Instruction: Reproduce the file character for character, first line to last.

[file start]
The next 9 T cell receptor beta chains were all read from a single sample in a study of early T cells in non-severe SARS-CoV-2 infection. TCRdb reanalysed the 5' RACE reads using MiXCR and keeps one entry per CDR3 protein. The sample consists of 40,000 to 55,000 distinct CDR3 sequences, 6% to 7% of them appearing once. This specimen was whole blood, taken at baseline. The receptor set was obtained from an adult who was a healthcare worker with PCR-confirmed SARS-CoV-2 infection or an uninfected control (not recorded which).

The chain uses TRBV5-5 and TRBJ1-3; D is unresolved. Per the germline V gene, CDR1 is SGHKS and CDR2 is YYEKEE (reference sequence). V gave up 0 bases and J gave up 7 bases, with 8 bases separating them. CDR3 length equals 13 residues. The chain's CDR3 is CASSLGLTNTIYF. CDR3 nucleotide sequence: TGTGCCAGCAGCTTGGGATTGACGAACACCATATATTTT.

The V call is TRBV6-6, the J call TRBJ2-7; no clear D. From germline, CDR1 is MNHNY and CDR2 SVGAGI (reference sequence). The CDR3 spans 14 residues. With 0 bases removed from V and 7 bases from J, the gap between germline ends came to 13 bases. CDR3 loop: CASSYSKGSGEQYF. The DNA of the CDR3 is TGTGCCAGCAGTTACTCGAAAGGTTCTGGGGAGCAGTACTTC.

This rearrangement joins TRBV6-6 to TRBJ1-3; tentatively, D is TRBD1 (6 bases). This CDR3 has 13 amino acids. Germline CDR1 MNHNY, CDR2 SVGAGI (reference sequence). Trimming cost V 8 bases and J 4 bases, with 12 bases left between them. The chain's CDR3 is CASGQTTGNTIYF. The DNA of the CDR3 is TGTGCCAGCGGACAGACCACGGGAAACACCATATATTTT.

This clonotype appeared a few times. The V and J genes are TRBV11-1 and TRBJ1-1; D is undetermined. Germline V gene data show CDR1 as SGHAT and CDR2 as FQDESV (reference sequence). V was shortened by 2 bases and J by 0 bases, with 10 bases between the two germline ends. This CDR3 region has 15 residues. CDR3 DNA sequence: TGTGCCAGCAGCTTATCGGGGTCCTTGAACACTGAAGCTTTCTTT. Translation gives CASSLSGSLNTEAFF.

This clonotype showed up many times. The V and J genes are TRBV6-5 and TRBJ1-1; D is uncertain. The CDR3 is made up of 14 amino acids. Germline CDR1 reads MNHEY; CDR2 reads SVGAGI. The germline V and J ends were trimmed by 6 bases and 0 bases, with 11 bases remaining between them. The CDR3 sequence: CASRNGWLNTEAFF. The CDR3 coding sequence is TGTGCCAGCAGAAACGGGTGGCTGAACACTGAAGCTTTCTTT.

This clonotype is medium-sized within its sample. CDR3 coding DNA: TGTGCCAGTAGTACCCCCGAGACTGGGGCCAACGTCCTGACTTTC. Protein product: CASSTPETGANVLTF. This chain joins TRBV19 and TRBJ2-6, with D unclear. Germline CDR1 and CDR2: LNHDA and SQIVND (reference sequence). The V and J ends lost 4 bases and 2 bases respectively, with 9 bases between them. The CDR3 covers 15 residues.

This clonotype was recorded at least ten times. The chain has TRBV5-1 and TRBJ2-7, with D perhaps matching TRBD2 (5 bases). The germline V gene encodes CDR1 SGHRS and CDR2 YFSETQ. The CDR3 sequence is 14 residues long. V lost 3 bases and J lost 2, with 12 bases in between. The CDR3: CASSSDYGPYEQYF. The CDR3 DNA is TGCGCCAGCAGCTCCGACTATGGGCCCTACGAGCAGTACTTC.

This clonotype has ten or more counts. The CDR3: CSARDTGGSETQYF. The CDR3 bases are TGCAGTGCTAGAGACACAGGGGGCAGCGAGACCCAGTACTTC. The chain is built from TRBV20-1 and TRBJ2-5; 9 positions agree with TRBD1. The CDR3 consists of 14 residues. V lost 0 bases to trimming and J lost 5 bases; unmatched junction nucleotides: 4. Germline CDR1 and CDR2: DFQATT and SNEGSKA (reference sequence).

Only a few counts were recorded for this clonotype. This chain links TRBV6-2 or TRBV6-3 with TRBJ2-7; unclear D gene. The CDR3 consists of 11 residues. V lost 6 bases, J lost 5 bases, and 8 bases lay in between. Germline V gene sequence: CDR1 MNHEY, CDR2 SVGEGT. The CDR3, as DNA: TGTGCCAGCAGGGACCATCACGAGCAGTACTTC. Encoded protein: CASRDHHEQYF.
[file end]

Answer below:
The next 9 T cell receptor beta chains were all read from a single sample in a study of early T cells in non-severe SARS-CoV-2 infection. TCRdb reanalysed the 5' RACE reads using MiXCR and keeps one entry per CDR3 protein. The sample consists of 40,000 to 55,000 distinct CDR3 sequences, 6% to 7% of them appearing once. This specimen was whole blood, taken at baseline. The receptor set was obtained from an adult who was a healthcare worker with PCR-confirmed SARS-CoV-2 infection or an uninfected control (not recorded which).

The chain uses TRBV5-5 and TRBJ1-3; D is unresolved. Per the germline V gene, CDR1 is SGHKS and CDR2 is YYEKEE (reference sequence). V gave up 0 bases and J gave up 7 bases, with 8 bases separating them. CDR3 length equals 13 residues. The chain's CDR3 is CASSLGLTNTIYF. CDR3 nucleotide sequence: TGTGCCAGCAGCTTGGGATTGACGAACACCATATATTTT.

The V call is TRBV6-6, the J call TRBJ2-7; no clear D. From germline, CDR1 is MNHNY and CDR2 SVGAGI (reference sequence). The CDR3 spans 14 residues. With 0 bases removed from V and 7 bases from J, the gap between germline ends came to 13 bases. CDR3 loop: CASSYSKGSGEQYF. The DNA of the CDR3 is TGTGCCAGCAGTTACTCGAAAGGTTCTGGGGAGCAGTACTTC.

This rearrangement joins TRBV6-6 to TRBJ1-3; tentatively, D is TRBD1 (6 bases). This CDR3 has 13 amino acids. Germline CDR1 MNHNY, CDR2 SVGAGI (reference sequence). Trimming cost V 8 bases and J 4 bases, with 12 bases left between them. The chain's CDR3 is CASGQTTGNTIYF. The DNA of the CDR3 is TGTGCCAGCGGACAGACCACGGGAAACACCATATATTTT.

This clonotype appeared a few times. The V and J genes are TRBV11-1 and TRBJ1-1; D is undetermined. Germline V gene data show CDR1 as SGHAT and CDR2 as FQDESV (reference sequence). V was shortened by 2 bases and J by 0 bases, with 10 bases between the two germline ends. This CDR3 region has 15 residues. CDR3 DNA sequence: TGTGCCAGCAGCTTATCGGGGTCCTTGAACACTGAAGCTTTCTTT. Translation gives CASSLSGSLNTEAFF.

This clonotype showed up many times. The V and J genes are TRBV6-5 and TRBJ1-1; D is uncertain. The CDR3 is made up of 14 amino acids. Germline CDR1 reads MNHEY; CDR2 reads SVGAGI. The germline V and J ends were trimmed by 6 bases and 0 bases, with 11 bases remaining between them. The CDR3 sequence: CASRNGWLNTEAFF. The CDR3 coding sequence is TGTGCCAGCAGAAACGGGTGGCTGAACACTGAAGCTTTCTTT.

This clonotype is medium-sized within its sample. CDR3 coding DNA: TGTGCCAGTAGTACCCCCGAGACTGGGGCCAACGTCCTGACTTTC. Protein product: CASSTPETGANVLTF. This chain joins TRBV19 and TRBJ2-6, with D unclear. Germline CDR1 and CDR2: LNHDA and SQIVND (reference sequence). The V and J ends lost 4 bases and 2 bases respectively, with 9 bases between them. The CDR3 covers 15 residues.

This clonotype was recorded at least ten times. The chain has TRBV5-1 and TRBJ2-7, with D perhaps matching TRBD2 (5 bases). The germline V gene encodes CDR1 SGHRS and CDR2 YFSETQ. The CDR3 sequence is 14 residues long. V lost 3 bases and J lost 2, with 12 bases in between. The CDR3: CASSSDYGPYEQYF. The CDR3 DNA is TGCGCCAGCAGCTCCGACTATGGGCCCTACGAGCAGTACTTC.

This clonotype has ten or more counts. The CDR3: CSARDTGGSETQYF. The CDR3 bases are TGCAGTGCTAGAGACACAGGGGGCAGCGAGACCCAGTACTTC. The chain is built from TRBV20-1 and TRBJ2-5; 9 positions agree with TRBD1. The CDR3 consists of 14 residues. V lost 0 bases to trimming and J lost 5 bases; unmatched junction nucleotides: 4. Germline CDR1 and CDR2: DFQATT and SNEGSKA (reference sequence).

Only a few counts were recorded for this clonotype. This chain links TRBV6-2 or TRBV6-3 with TRBJ2-7; unclear D gene. The CDR3 consists of 11 residues. V lost 6 bases, J lost 5 bases, and 8 bases lay in between. Germline V gene sequence: CDR1 MNHEY, CDR2 SVGEGT. The CDR3, as DNA: TGTGCCAGCAGGGACCATCACGAGCAGTACTTC. Encoded protein: CASRDHHEQYF.